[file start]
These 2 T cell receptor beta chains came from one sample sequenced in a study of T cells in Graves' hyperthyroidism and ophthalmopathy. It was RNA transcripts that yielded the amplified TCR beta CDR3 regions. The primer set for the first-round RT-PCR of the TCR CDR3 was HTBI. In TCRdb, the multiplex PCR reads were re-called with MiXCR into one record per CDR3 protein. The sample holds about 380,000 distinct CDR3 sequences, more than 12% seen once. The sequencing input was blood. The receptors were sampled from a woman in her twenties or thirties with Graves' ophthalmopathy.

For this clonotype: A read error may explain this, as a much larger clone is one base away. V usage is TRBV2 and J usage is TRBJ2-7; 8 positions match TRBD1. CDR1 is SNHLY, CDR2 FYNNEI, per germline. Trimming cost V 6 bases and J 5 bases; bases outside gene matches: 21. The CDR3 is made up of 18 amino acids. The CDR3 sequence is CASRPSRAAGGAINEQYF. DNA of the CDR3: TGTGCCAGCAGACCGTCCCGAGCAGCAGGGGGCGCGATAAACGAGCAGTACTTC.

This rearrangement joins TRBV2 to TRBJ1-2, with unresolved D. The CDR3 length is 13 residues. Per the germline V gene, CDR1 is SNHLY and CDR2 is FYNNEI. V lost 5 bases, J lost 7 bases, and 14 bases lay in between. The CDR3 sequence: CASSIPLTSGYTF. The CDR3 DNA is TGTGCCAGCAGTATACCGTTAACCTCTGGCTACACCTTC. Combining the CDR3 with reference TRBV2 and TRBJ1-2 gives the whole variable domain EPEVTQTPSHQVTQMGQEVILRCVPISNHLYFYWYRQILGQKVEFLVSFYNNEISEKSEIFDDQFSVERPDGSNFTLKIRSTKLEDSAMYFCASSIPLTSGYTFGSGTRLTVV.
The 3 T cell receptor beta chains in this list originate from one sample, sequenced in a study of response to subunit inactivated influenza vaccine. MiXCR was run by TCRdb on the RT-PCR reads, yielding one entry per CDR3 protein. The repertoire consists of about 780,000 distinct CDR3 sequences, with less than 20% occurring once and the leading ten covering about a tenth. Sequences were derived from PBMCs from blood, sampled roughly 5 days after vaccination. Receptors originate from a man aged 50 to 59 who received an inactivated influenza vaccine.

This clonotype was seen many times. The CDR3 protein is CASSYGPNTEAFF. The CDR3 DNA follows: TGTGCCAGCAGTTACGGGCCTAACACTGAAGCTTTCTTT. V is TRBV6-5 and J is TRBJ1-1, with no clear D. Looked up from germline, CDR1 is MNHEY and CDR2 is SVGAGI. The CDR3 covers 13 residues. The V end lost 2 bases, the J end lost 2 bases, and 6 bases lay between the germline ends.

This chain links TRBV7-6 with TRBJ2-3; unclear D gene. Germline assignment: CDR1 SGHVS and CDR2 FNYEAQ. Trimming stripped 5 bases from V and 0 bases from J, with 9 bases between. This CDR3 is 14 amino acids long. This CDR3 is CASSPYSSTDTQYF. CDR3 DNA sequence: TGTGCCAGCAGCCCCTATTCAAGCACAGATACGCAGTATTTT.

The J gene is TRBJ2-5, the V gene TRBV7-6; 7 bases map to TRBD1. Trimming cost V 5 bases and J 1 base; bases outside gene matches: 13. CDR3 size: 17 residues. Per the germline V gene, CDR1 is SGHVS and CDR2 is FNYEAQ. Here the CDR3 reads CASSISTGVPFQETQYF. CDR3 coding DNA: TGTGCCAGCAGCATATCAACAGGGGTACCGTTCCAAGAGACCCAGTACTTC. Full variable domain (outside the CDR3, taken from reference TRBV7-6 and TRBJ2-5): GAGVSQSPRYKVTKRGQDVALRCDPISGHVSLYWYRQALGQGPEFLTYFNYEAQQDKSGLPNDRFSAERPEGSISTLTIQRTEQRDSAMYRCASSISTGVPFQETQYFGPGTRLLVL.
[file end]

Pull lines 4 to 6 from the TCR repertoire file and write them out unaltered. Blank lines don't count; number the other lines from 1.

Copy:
The 3 T cell receptor beta chains in this list originate from one sample, sequenced in a study of response to subunit inactivated influenza vaccine. MiXCR was run by TCRdb on the RT-PCR reads, yielding one entry per CDR3 protein. The repertoire consists of about 780,000 distinct CDR3 sequences, with less than 20% occurring once and the leading ten covering about a tenth. Sequences were derived from PBMCs from blood, sampled roughly 5 days after vaccination. Receptors originate from a man aged 50 to 59 who received an inactivated influenza vaccine.

This clonotype was seen many times. The CDR3 protein is CASSYGPNTEAFF. The CDR3 DNA follows: TGTGCCAGCAGTTACGGGCCTAACACTGAAGCTTTCTTT. V is TRBV6-5 and J is TRBJ1-1, with no clear D. Looked up from germline, CDR1 is MNHEY and CDR2 is SVGAGI. The CDR3 covers 13 residues. The V end lost 2 bases, the J end lost 2 bases, and 6 bases lay between the germline ends.

This chain links TRBV7-6 with TRBJ2-3; unclear D gene. Germline assignment: CDR1 SGHVS and CDR2 FNYEAQ. Trimming stripped 5 bases from V and 0 bases from J, with 9 bases between. This CDR3 is 14 amino acids long. This CDR3 is CASSPYSSTDTQYF. CDR3 DNA sequence: TGTGCCAGCAGCCCCTATTCAAGCACAGATACGCAGTATTTT.